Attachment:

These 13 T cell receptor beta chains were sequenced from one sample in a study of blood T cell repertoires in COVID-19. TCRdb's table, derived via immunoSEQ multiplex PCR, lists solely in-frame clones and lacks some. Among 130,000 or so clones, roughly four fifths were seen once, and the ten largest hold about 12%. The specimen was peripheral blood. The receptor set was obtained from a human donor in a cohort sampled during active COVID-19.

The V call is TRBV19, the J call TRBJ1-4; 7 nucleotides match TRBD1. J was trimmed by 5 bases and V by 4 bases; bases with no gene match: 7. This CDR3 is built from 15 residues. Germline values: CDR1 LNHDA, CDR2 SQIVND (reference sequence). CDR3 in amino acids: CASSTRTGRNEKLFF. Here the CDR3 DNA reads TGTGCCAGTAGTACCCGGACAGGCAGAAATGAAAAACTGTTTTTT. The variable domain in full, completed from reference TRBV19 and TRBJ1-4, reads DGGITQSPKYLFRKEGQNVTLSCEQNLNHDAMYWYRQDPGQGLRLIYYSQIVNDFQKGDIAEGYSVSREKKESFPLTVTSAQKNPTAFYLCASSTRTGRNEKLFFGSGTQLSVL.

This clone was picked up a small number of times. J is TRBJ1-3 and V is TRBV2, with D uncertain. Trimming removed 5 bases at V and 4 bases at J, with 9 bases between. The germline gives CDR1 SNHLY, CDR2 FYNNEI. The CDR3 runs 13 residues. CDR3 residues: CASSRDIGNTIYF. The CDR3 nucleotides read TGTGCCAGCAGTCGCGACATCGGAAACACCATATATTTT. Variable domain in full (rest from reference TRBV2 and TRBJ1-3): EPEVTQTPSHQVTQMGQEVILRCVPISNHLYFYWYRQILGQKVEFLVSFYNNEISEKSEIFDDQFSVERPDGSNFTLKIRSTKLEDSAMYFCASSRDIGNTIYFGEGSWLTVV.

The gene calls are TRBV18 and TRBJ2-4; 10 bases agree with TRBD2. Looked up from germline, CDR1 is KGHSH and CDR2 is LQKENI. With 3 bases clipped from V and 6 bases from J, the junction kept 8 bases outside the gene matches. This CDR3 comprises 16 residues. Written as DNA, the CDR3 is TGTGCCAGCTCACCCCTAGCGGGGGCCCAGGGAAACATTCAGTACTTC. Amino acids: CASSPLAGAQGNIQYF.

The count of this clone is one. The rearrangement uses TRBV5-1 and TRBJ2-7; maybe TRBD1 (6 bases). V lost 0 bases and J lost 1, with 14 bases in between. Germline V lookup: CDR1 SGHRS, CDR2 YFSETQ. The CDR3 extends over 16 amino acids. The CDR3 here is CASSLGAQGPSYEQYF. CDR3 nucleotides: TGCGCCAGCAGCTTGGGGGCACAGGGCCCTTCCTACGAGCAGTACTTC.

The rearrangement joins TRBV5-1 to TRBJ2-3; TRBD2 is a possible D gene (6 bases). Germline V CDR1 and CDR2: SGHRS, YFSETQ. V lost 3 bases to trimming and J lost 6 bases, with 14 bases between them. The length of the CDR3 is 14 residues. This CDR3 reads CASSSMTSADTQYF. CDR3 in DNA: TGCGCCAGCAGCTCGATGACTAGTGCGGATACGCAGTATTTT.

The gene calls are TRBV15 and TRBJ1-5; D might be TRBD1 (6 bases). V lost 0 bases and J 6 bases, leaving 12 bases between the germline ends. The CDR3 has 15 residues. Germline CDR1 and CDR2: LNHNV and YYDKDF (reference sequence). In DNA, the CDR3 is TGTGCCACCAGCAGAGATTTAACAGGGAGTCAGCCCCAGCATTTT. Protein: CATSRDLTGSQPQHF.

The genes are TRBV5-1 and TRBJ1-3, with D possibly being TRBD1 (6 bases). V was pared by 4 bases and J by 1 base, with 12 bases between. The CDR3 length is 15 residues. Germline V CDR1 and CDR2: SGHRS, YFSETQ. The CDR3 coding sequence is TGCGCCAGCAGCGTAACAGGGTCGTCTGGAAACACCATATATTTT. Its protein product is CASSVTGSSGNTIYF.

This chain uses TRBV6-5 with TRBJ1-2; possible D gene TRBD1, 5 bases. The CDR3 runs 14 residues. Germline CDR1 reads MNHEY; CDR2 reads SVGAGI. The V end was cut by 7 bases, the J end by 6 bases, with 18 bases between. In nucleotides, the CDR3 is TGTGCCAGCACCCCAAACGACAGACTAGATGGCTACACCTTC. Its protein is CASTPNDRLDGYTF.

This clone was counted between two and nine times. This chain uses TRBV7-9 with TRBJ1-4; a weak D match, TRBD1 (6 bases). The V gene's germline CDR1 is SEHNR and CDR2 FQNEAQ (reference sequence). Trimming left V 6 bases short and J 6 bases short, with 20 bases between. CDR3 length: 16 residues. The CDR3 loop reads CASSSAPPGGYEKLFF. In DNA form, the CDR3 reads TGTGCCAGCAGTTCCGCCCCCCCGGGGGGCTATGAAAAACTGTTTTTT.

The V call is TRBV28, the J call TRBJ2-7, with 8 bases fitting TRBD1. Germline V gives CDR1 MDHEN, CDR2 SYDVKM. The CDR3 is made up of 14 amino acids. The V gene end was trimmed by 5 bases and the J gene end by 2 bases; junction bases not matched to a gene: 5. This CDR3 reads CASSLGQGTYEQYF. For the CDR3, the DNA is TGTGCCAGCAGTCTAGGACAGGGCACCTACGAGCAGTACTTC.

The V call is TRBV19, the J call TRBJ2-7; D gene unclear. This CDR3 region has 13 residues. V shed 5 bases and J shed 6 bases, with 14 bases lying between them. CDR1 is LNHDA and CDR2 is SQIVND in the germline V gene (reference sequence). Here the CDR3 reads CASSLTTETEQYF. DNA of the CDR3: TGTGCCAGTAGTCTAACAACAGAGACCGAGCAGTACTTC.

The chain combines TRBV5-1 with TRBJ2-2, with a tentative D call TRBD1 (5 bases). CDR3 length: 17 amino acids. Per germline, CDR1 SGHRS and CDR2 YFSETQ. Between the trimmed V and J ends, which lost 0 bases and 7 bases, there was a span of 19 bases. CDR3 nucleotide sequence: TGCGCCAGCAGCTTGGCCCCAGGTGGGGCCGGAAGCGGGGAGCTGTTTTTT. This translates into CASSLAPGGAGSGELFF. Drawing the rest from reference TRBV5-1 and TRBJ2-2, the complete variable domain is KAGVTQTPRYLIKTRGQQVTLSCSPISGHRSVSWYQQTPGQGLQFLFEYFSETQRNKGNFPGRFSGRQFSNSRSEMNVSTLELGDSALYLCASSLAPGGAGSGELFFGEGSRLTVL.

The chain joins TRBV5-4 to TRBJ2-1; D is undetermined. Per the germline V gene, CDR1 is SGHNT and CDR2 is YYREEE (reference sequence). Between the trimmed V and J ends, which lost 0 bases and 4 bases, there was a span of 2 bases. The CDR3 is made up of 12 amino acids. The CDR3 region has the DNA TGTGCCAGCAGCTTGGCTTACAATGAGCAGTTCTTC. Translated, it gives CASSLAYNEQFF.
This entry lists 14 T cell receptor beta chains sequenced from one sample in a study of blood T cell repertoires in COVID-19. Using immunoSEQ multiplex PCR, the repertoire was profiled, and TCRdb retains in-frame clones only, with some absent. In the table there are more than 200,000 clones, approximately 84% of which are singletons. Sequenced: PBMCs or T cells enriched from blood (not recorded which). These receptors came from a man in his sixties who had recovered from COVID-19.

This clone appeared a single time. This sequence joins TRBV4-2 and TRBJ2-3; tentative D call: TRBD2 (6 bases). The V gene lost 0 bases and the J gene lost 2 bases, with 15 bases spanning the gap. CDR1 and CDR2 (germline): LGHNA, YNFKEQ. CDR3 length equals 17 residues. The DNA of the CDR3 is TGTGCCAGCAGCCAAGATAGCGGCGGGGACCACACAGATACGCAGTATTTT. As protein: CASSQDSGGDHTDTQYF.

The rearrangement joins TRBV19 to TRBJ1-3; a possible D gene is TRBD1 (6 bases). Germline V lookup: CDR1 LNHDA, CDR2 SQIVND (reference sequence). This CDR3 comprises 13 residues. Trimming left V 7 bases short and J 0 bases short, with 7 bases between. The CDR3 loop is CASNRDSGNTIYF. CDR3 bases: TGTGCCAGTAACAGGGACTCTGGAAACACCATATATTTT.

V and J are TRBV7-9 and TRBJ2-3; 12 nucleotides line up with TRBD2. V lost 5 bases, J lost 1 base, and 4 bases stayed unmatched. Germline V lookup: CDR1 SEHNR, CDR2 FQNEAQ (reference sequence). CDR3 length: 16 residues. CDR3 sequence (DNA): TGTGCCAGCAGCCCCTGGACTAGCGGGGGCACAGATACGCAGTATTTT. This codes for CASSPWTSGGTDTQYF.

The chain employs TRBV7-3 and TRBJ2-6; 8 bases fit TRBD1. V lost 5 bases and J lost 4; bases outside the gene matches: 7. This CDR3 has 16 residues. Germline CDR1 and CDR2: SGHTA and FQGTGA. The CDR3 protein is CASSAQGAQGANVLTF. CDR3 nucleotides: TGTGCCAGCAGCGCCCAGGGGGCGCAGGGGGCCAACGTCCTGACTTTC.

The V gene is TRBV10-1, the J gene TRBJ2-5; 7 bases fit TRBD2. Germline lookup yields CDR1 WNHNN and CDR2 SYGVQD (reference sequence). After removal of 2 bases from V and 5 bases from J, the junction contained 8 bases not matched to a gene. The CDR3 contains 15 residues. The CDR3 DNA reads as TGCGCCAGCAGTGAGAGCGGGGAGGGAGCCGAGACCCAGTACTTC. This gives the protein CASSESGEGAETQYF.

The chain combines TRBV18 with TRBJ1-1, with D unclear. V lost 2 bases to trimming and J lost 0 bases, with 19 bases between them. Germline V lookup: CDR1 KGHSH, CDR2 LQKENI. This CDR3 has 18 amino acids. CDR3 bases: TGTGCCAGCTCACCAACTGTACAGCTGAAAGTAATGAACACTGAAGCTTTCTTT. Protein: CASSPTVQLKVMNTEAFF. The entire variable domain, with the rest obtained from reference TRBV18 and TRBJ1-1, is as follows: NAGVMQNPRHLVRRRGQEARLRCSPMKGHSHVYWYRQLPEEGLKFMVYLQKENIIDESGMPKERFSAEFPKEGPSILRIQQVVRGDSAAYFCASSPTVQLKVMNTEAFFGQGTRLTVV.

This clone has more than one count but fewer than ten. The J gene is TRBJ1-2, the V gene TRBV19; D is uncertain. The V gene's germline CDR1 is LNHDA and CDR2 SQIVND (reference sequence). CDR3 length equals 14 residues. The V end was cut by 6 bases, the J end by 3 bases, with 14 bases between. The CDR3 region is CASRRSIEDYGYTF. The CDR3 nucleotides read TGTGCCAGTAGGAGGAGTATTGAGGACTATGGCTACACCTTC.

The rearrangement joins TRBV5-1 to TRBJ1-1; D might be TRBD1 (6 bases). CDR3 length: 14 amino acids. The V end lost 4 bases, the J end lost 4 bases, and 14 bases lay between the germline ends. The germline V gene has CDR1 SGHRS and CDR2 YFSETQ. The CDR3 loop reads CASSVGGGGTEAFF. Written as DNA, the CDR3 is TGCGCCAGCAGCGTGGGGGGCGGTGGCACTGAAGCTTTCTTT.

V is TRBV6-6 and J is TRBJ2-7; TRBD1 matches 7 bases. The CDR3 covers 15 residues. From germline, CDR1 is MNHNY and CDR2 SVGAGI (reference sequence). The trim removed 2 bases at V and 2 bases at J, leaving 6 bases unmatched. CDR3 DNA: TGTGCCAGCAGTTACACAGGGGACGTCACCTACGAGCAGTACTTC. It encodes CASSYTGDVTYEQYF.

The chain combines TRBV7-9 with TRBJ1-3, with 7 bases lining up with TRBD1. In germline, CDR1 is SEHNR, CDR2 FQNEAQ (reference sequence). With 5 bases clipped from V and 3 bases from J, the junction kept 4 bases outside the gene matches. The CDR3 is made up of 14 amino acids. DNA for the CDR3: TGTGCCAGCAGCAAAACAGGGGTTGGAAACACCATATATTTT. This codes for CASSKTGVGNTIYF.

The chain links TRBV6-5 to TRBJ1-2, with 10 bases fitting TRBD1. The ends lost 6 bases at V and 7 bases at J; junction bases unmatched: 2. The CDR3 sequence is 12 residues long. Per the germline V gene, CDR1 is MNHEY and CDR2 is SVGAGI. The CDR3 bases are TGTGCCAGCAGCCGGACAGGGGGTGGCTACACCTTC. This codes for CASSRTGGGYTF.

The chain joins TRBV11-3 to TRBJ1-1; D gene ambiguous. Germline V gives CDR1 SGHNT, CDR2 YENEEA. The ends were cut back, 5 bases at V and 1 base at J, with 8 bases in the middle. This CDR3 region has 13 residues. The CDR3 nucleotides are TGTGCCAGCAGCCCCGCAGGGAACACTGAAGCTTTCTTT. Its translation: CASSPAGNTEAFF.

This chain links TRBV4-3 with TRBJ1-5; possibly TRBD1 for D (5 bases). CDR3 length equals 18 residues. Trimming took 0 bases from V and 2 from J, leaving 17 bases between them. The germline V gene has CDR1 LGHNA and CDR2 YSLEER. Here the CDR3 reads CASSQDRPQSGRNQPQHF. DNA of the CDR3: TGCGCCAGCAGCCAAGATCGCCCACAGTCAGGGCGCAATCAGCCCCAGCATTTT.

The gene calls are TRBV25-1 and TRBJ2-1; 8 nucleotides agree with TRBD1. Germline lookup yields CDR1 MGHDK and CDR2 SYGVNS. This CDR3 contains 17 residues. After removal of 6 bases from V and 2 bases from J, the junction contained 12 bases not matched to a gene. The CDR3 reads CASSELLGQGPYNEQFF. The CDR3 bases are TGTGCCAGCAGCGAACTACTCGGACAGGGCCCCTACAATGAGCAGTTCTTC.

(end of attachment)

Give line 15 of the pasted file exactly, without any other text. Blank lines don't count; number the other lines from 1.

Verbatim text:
This entry lists 14 T cell receptor beta chains sequenced from one sample in a study of blood T cell repertoires in COVID-19. Using immunoSEQ multiplex PCR, the repertoire was profiled, and TCRdb retains in-frame clones only, with some absent. In the table there are more than 200,000 clones, approximately 84% of which are singletons. Sequenced: PBMCs or T cells enriched from blood (not recorded which). These receptors came from a man in his sixties who had recovered from COVID-19.